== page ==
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Evidence-Based Complementary and Alternative Medicine
Volume 2011, Article ID 950461, 8 pages
http://dx.doi.org/10.1093/ecam/neq039
Original Article

Stress Biomarkers in Medical Students Participating in a Mind Body Medicine Skills Program

1Department of Physiology and Biophysics, Georgetown University Medical Center, 3900 Reservoir Road, Washington, DC 20007, USA
2Department of Biostatistics, Bioinformatics, and Biomathematics, Georgetown University Medical Center, 3900 Reservoir Road, Washington, DC 20007, USA
3Department of Mathematics, Georgetown University Medical Center, 3900 Reservoir Road, Washington, DC 20007, USA
4Department of Neurology, Georgetown University Medical Center, 3900 Reservoir Road, Washington, DC 20007, USA
5Department of Psychiatry, Georgetown University Medical Center, 3900 Reservoir Road, Washington, DC 20007, USA

Received 8 July 2009; Accepted 9 April 2010

Copyright © 2011 Brian W. MacLaughlin et al. This is an open access article distributed under the Creative Commons Attribution License, which permits unrestricted use, distribution, and reproduction in any medium, provided the original work is properly cited.

Abstract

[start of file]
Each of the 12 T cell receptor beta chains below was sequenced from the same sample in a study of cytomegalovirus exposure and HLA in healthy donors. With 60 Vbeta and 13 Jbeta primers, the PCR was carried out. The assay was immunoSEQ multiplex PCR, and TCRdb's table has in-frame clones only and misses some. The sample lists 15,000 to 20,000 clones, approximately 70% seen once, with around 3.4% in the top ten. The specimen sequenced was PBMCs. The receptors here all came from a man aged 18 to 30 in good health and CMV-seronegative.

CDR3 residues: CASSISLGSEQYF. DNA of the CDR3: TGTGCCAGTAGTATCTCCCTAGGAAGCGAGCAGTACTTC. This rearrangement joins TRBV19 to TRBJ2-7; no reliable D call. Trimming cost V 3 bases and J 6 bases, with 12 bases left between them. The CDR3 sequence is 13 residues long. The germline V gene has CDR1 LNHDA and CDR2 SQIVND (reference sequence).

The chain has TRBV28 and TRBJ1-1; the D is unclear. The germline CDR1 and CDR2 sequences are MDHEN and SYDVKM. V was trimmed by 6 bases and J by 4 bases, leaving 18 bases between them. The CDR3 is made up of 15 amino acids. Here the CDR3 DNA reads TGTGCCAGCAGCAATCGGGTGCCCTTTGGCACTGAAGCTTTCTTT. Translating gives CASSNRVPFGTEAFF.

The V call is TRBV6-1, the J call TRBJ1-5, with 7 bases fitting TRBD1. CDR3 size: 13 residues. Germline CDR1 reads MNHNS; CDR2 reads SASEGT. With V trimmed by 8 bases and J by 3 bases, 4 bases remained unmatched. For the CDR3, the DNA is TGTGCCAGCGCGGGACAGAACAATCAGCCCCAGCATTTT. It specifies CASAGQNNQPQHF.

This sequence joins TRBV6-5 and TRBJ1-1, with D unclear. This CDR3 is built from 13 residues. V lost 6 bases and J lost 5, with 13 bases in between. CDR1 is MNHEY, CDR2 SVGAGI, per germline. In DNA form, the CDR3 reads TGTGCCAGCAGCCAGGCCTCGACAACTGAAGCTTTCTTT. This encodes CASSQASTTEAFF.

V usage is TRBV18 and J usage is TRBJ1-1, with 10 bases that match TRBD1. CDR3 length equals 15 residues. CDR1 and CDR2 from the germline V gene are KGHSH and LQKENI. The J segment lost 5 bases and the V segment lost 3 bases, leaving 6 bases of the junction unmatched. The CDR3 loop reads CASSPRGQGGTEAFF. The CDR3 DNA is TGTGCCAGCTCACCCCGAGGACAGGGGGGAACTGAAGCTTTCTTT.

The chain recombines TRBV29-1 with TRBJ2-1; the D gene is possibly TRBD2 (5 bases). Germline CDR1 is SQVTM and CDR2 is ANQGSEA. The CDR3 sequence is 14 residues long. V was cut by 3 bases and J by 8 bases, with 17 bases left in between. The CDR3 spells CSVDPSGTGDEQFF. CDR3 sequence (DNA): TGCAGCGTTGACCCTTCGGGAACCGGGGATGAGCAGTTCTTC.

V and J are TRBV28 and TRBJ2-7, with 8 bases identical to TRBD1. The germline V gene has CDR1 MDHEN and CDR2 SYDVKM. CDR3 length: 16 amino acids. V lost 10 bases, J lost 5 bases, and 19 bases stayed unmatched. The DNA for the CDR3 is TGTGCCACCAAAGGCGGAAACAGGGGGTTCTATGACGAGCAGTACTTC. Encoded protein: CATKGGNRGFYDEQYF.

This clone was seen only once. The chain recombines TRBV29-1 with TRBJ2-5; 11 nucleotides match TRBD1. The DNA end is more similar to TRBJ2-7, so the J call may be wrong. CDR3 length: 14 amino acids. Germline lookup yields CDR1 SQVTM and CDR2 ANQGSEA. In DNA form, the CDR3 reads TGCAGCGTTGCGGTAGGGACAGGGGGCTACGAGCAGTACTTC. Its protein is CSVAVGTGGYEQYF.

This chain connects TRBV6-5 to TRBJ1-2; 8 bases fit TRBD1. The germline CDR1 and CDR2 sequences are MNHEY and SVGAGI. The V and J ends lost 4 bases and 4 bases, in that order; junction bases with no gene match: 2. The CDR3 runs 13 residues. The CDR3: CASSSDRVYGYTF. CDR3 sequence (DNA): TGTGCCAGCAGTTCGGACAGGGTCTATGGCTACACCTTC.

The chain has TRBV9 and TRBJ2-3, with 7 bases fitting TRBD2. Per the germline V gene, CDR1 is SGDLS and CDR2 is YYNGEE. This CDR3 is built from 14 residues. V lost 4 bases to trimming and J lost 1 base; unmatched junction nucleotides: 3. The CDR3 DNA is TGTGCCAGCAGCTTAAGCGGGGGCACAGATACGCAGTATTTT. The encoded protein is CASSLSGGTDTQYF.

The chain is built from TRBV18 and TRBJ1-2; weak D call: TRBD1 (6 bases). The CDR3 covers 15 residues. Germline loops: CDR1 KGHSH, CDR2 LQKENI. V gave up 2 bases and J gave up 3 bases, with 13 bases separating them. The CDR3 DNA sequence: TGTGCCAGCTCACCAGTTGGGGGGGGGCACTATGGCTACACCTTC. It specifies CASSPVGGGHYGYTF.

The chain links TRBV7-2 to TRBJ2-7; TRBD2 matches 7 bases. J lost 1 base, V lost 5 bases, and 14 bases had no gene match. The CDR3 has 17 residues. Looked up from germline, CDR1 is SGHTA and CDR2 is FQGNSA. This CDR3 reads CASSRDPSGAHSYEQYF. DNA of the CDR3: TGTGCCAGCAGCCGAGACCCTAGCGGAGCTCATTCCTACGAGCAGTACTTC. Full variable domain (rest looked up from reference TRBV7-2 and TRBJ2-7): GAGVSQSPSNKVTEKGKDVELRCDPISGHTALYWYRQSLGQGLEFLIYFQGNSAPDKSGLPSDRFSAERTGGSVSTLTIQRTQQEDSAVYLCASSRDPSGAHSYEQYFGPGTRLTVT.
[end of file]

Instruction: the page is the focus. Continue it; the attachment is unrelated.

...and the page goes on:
Georgetown University School of Medicine offers an elective Mind-Body Medicine Skills (MBMS) course to medical students to promote self-care and self-awareness. Participating medical students reported better management of academic stress and well-being than non-participants. In this study, we sought to assess the stress-reducing effects of MBMS by measuring physiological changes in first-year medical students. Saliva samples were collected before (January, time 1 (T1)-pre-intervention) and upon completion of the course (May, time 2 (T2p)-post-intervention), as well as from non-participating medical students (May, time 2 (T2c)-control). The T2p and T2c collections coincided with the period of final examinations. Cortisol, dehydroepiandrosterone-sulfate (DHEA-S), testosterone and secretory immunoglobulin A (sIgA) were measured. The mean morning salivary cortisol at T2p was 97% of the mean at baseline T1 which was significantly lower than for T2c (2.4) (95% confidence interval (CI) 0.57–1.60, P =  .001); DHEA-S showed similar pattern as cortisol where the T2p levels were significantly lower than T2c (P <  .001) in both morning and evening collections. Testosterone ratio at T2p (0.85) was also lower than T2c (1.6) (95% CI 0.53–1.3, P =  .01). sIgA levels were not statistically different. On direct comparison, the T2c and T2p means were significantly different for all cortisol, DHEA-S and testosterone values. Participants maintained their hormonal balance within the normal range throughout the academic semester while the control group showed significantly increased levels, probably exacerbated by the end of the semester exam stress. To our knowledge, this is the first study to assess the physiologic benefits of a MBMS program in medical students.